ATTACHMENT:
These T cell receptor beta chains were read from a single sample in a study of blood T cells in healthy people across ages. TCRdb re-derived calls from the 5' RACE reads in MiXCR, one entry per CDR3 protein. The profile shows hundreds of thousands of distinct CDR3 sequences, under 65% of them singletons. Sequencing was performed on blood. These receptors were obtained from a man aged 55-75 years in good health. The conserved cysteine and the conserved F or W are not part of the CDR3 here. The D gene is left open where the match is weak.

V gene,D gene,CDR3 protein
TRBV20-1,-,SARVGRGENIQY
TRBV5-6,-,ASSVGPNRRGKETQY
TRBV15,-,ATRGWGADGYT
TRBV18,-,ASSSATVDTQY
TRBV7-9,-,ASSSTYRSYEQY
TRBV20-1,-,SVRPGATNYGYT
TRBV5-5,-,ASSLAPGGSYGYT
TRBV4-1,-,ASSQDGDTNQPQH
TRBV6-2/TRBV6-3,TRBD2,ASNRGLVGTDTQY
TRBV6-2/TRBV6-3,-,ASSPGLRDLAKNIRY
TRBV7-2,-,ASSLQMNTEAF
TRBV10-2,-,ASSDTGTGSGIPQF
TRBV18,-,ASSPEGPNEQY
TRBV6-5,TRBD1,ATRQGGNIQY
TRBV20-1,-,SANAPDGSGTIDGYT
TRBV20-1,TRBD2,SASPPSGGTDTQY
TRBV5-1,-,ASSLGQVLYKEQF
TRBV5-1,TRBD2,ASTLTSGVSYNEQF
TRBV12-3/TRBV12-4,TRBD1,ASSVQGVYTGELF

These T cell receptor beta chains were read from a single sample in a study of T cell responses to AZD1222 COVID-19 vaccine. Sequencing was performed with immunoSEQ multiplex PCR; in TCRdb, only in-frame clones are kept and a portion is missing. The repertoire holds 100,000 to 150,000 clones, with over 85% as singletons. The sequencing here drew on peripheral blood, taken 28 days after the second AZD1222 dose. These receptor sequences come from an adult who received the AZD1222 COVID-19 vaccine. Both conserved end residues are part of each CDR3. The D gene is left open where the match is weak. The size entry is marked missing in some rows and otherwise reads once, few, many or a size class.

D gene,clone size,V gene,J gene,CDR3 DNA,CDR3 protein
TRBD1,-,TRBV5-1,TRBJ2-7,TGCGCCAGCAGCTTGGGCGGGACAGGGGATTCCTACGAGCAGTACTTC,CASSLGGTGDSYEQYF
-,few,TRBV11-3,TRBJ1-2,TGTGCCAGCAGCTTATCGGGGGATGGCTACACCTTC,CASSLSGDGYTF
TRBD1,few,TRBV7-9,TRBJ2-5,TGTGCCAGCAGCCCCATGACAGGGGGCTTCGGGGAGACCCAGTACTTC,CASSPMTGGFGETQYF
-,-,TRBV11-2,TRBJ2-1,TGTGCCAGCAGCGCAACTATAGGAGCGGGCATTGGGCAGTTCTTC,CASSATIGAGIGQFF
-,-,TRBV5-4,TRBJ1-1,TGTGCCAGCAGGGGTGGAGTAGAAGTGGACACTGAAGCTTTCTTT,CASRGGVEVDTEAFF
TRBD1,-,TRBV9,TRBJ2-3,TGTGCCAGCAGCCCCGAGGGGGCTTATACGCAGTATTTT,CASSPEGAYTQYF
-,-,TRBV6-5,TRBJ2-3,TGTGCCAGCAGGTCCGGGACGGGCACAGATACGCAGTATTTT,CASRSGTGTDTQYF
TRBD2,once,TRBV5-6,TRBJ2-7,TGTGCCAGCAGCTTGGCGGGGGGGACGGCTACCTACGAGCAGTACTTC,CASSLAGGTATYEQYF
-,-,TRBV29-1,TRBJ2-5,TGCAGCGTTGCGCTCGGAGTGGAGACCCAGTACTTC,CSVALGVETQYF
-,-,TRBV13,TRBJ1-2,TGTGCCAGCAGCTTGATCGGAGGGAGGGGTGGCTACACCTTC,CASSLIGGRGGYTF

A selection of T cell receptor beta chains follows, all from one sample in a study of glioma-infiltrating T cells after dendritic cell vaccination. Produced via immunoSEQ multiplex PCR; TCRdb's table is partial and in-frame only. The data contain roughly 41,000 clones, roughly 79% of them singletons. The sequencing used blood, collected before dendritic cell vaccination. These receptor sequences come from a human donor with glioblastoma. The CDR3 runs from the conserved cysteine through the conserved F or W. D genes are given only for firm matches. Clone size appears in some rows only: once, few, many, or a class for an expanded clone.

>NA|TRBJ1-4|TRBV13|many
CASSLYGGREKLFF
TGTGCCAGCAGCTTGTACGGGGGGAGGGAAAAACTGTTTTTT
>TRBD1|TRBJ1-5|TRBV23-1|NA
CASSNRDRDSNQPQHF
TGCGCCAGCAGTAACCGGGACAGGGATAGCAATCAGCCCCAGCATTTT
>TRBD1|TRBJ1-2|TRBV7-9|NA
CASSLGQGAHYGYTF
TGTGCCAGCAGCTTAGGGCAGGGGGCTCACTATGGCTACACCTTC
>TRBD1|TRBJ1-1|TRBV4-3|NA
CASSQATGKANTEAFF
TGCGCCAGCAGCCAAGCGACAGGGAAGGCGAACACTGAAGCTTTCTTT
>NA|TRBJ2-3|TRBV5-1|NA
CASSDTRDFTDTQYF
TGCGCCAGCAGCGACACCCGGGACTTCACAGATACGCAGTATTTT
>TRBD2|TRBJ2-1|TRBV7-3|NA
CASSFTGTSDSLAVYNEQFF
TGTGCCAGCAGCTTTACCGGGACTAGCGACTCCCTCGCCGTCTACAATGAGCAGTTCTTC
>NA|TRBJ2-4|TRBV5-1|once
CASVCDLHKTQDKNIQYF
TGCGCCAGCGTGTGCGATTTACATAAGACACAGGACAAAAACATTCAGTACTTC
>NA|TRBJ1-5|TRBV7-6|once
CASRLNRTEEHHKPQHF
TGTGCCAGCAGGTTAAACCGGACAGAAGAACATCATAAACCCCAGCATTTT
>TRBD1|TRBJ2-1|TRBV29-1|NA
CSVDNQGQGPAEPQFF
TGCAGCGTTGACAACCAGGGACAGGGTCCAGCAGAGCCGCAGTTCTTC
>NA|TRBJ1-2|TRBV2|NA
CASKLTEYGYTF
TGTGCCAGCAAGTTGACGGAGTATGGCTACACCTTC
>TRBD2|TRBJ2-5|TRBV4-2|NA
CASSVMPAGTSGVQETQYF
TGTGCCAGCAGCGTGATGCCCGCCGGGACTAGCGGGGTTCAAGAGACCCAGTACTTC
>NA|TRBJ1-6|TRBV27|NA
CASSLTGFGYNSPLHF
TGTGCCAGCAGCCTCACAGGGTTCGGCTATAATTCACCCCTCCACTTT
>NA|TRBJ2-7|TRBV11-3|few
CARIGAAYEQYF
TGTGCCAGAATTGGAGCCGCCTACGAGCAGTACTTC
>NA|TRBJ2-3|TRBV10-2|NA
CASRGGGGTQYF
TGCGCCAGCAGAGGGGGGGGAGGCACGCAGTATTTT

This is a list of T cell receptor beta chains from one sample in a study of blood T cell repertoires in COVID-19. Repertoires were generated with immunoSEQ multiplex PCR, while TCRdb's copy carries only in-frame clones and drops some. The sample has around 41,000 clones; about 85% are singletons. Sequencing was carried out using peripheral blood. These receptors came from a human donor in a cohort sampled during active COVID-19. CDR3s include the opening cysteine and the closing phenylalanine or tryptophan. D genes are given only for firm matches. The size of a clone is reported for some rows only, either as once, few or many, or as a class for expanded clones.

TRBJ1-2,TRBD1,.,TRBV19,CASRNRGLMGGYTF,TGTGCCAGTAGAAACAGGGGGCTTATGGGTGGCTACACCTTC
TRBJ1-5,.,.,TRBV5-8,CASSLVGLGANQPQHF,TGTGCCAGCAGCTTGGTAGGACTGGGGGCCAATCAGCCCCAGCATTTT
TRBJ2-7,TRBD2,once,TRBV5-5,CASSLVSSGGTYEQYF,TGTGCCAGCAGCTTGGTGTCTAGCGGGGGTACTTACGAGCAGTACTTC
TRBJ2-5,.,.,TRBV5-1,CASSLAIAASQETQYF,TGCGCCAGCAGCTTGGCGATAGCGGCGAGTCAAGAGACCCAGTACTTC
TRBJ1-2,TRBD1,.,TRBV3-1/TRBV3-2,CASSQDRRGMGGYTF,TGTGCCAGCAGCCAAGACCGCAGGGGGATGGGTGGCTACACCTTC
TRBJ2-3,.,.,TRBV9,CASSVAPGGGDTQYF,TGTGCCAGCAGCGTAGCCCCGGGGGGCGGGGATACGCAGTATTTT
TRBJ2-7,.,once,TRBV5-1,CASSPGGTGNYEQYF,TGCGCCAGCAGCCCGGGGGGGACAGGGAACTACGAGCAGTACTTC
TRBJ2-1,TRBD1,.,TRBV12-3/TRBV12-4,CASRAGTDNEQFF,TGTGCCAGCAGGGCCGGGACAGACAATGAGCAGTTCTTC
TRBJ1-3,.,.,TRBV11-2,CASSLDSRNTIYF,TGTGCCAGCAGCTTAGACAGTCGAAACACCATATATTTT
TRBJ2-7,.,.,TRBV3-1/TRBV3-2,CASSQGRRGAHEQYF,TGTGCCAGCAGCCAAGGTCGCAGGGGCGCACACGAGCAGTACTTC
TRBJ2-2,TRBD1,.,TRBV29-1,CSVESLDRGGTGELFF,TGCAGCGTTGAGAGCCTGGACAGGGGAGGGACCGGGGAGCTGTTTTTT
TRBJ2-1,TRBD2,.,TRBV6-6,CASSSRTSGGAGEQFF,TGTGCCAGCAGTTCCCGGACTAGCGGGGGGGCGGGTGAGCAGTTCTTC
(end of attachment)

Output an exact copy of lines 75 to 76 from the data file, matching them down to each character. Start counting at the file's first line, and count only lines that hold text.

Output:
CASRGGGGTQYF
TGCGCCAGCAGAGGGGGGGGAGGCACGCAGTATTTT